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MVP Max on unorthodox picks: “It’s good to show confidence on those picks. That way even your opponent will start to think ‘Is that really a good pick?’ and get flustered.”

MVP Max
MVP became popular in the spring split of League Champions Korea because of unorthodox picks in its drafting style, which apparently were the result of systematic experimentation.

MVP became popular in the spring split of League Champions Korea because of unorthodox picks in its drafting style, which apparently were the result of systematic experimentation.

MVP’s support player and team captain Jeong “Max” Jong-bin said MVP’s tendency to make unpredictable picks — in the bot lane mostly — is something born of practice, as opposed to solo queue pocket picks, according to an interview with Daily eSports’ Lee Yoon-ji.

“We divide practice into two parts, three games each part. During each part, a player plays a unique pick,” he said. “We decide to either abandon it or develop it further after using it.”

MVP rose in popularity during the spring split. Performance-wise, MVP made a name for itself for defeating KT Rolster twice during the regular season (though KT exacted revenge with a 3-0 win in the playoffs).But MVP became most well known for its unexpected picks in the bottom lane, most notably support Sion.

Max mentioned that the influence of coach Lee Jong-won could have something to do with the strategy, mentioning how the coach used to play “Poppy with Heal and Barrier.” The weight of choosing these types of picks isn’t without its risks, and Max says a fair bit of theater is necessary for success.

“There is pressure in playing weird picks, but you can’t show it because your attitude can impact your teammates,” he said. “It’s good to show confidence on those picks. That way even your opponent will start to think ‘Is that really a good pick?’ and get flustered.”

Outside of the unexpected support picks already shown in the LCK, Max gave insight to other potential picks such as Taliyah, which was abandoned after losing five games, support Rumble, which Max played about 30 games with and said was “decent,” and Lee Sin, which was “wonky’ but a champion Max will practice more “since he has a new skin.”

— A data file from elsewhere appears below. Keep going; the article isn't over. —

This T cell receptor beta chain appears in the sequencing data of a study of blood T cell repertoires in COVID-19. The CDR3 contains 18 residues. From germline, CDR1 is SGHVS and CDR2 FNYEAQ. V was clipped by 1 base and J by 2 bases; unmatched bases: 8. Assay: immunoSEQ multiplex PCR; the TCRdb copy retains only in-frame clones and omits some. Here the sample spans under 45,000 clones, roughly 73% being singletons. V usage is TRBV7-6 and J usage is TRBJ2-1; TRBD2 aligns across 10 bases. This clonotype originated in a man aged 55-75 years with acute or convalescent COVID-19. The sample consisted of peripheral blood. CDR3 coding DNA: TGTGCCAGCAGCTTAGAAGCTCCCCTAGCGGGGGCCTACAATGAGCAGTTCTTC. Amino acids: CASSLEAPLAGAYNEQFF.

Another part of MVP’s strength is the immaculate teamwork on display despite the overall consensus that the players aren’t individually very talented. The first step was the team to accept that they “can’t win the same way other teams do,” and then find their own style of play that will make them competitive against any good team in the region, Max said.

The process was successful, and not only did they improve on their summer performance, MVP even managed to go to the playoffs.

“We try to listen more than saying our opinions,” Max said. “The team atmosphere is great so we communicate well, and we have great focus in big fights. When one person talks while there are five different perspectives, attention tends to tunnel into the person speaking. That’s why we like to use crowd control compositions, since all it takes it one player to land the CC to draw the focus into a single point.”

With his own rising popularity, Max has been enjoying the time under the spotlight, especially during a time when supports are looked as rather “under appreciated” because they aren’t acknowledged as much as their other teammates. The role of support in Korea has been defined by two legendary Korean support players, and Max wishes to be the third.

“I want to be the type of non-traditional support who can win even in international tournaments with unorthodox picks,” he said. “Right now we have Mata (Cho Se-hyeong), who is well known for his roaming play or shot-calling, and MadLife (Hong Min-ki), who raised the platform of supports everywhere. I want to be known in my own unique way.”

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